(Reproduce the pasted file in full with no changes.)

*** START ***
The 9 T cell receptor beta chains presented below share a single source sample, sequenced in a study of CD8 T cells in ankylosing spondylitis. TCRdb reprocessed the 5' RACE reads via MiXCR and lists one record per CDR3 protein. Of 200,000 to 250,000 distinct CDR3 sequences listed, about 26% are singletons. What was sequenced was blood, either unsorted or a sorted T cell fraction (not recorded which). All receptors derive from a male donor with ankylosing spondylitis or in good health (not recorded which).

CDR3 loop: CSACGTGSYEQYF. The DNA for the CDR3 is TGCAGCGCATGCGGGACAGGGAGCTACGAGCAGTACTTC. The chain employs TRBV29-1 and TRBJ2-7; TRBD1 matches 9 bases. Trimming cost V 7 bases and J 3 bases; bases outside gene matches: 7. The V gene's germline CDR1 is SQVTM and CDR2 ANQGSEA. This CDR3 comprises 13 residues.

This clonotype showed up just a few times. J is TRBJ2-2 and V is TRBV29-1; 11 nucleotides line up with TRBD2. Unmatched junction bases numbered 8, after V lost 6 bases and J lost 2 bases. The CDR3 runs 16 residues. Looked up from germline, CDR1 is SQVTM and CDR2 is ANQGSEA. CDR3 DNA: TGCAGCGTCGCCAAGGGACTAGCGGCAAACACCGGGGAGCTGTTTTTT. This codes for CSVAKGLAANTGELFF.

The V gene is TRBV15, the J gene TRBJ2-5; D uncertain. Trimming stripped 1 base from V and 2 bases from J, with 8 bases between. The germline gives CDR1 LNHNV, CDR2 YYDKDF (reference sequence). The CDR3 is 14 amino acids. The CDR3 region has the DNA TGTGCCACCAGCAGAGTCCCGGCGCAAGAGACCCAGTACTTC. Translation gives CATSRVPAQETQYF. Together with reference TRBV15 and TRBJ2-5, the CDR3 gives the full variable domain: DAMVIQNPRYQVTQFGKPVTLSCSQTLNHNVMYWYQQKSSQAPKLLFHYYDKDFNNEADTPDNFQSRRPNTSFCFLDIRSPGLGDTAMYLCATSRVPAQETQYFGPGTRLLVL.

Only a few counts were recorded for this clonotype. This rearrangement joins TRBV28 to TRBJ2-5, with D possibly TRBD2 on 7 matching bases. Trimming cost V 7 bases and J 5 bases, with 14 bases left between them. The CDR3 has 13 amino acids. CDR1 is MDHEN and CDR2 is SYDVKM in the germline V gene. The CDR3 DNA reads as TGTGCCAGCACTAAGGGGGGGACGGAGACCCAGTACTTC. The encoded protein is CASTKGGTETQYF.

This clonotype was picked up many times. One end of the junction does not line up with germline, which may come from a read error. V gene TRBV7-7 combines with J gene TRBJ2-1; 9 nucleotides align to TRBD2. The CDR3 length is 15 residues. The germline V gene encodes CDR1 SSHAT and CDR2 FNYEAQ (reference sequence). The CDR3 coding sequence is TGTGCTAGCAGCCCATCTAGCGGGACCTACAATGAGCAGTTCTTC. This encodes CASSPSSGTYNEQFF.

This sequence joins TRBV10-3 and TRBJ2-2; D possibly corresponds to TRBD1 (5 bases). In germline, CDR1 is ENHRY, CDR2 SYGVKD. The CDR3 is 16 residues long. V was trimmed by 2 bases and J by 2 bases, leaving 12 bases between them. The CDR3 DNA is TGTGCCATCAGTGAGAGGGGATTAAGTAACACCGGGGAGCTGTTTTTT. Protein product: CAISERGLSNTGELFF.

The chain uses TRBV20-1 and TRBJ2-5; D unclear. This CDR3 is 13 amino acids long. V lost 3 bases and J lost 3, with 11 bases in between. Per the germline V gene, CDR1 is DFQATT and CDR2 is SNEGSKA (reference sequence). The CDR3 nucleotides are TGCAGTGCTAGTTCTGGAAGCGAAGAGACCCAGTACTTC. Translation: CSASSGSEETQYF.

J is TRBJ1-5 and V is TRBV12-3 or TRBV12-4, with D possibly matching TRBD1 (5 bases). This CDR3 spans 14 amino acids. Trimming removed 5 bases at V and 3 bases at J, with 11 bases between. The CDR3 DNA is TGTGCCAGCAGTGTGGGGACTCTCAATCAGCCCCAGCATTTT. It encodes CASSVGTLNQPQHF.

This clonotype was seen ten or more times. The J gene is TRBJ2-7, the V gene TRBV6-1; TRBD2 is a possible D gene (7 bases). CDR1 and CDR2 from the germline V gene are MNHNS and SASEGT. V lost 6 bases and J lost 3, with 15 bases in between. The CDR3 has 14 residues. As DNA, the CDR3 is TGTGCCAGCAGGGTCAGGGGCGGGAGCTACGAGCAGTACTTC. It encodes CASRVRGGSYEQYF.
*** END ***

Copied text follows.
The 9 T cell receptor beta chains presented below share a single source sample, sequenced in a study of CD8 T cells in ankylosing spondylitis. TCRdb reprocessed the 5' RACE reads via MiXCR and lists one record per CDR3 protein. Of 200,000 to 250,000 distinct CDR3 sequences listed, about 26% are singletons. What was sequenced was blood, either unsorted or a sorted T cell fraction (not recorded which). All receptors derive from a male donor with ankylosing spondylitis or in good health (not recorded which).

CDR3 loop: CSACGTGSYEQYF. The DNA for the CDR3 is TGCAGCGCATGCGGGACAGGGAGCTACGAGCAGTACTTC. The chain employs TRBV29-1 and TRBJ2-7; TRBD1 matches 9 bases. Trimming cost V 7 bases and J 3 bases; bases outside gene matches: 7. The V gene's germline CDR1 is SQVTM and CDR2 ANQGSEA. This CDR3 comprises 13 residues.

This clonotype showed up just a few times. J is TRBJ2-2 and V is TRBV29-1; 11 nucleotides line up with TRBD2. Unmatched junction bases numbered 8, after V lost 6 bases and J lost 2 bases. The CDR3 runs 16 residues. Looked up from germline, CDR1 is SQVTM and CDR2 is ANQGSEA. CDR3 DNA: TGCAGCGTCGCCAAGGGACTAGCGGCAAACACCGGGGAGCTGTTTTTT. This codes for CSVAKGLAANTGELFF.

The V gene is TRBV15, the J gene TRBJ2-5; D uncertain. Trimming stripped 1 base from V and 2 bases from J, with 8 bases between. The germline gives CDR1 LNHNV, CDR2 YYDKDF (reference sequence). The CDR3 is 14 amino acids. The CDR3 region has the DNA TGTGCCACCAGCAGAGTCCCGGCGCAAGAGACCCAGTACTTC. Translation gives CATSRVPAQETQYF. Together with reference TRBV15 and TRBJ2-5, the CDR3 gives the full variable domain: DAMVIQNPRYQVTQFGKPVTLSCSQTLNHNVMYWYQQKSSQAPKLLFHYYDKDFNNEADTPDNFQSRRPNTSFCFLDIRSPGLGDTAMYLCATSRVPAQETQYFGPGTRLLVL.

Only a few counts were recorded for this clonotype. This rearrangement joins TRBV28 to TRBJ2-5, with D possibly TRBD2 on 7 matching bases. Trimming cost V 7 bases and J 5 bases, with 14 bases left between them. The CDR3 has 13 amino acids. CDR1 is MDHEN and CDR2 is SYDVKM in the germline V gene. The CDR3 DNA reads as TGTGCCAGCACTAAGGGGGGGACGGAGACCCAGTACTTC. The encoded protein is CASTKGGTETQYF.

This clonotype was picked up many times. One end of the junction does not line up with germline, which may come from a read error. V gene TRBV7-7 combines with J gene TRBJ2-1; 9 nucleotides align to TRBD2. The CDR3 length is 15 residues. The germline V gene encodes CDR1 SSHAT and CDR2 FNYEAQ (reference sequence). The CDR3 coding sequence is TGTGCTAGCAGCCCATCTAGCGGGACCTACAATGAGCAGTTCTTC. This encodes CASSPSSGTYNEQFF.

This sequence joins TRBV10-3 and TRBJ2-2; D possibly corresponds to TRBD1 (5 bases). In germline, CDR1 is ENHRY, CDR2 SYGVKD. The CDR3 is 16 residues long. V was trimmed by 2 bases and J by 2 bases, leaving 12 bases between them. The CDR3 DNA is TGTGCCATCAGTGAGAGGGGATTAAGTAACACCGGGGAGCTGTTTTTT. Protein product: CAISERGLSNTGELFF.

The chain uses TRBV20-1 and TRBJ2-5; D unclear. This CDR3 is 13 amino acids long. V lost 3 bases and J lost 3, with 11 bases in between. Per the germline V gene, CDR1 is DFQATT and CDR2 is SNEGSKA (reference sequence). The CDR3 nucleotides are TGCAGTGCTAGTTCTGGAAGCGAAGAGACCCAGTACTTC. Translation: CSASSGSEETQYF.

J is TRBJ1-5 and V is TRBV12-3 or TRBV12-4, with D possibly matching TRBD1 (5 bases). This CDR3 spans 14 amino acids. Trimming removed 5 bases at V and 3 bases at J, with 11 bases between. The CDR3 DNA is TGTGCCAGCAGTGTGGGGACTCTCAATCAGCCCCAGCATTTT. It encodes CASSVGTLNQPQHF.

This clonotype was seen ten or more times. The J gene is TRBJ2-7, the V gene TRBV6-1; TRBD2 is a possible D gene (7 bases). CDR1 and CDR2 from the germline V gene are MNHNS and SASEGT. V lost 6 bases and J lost 3, with 15 bases in between. The CDR3 has 14 residues. As DNA, the CDR3 is TGTGCCAGCAGGGTCAGGGGCGGGAGCTACGAGCAGTACTTC. It encodes CASRVRGGSYEQYF.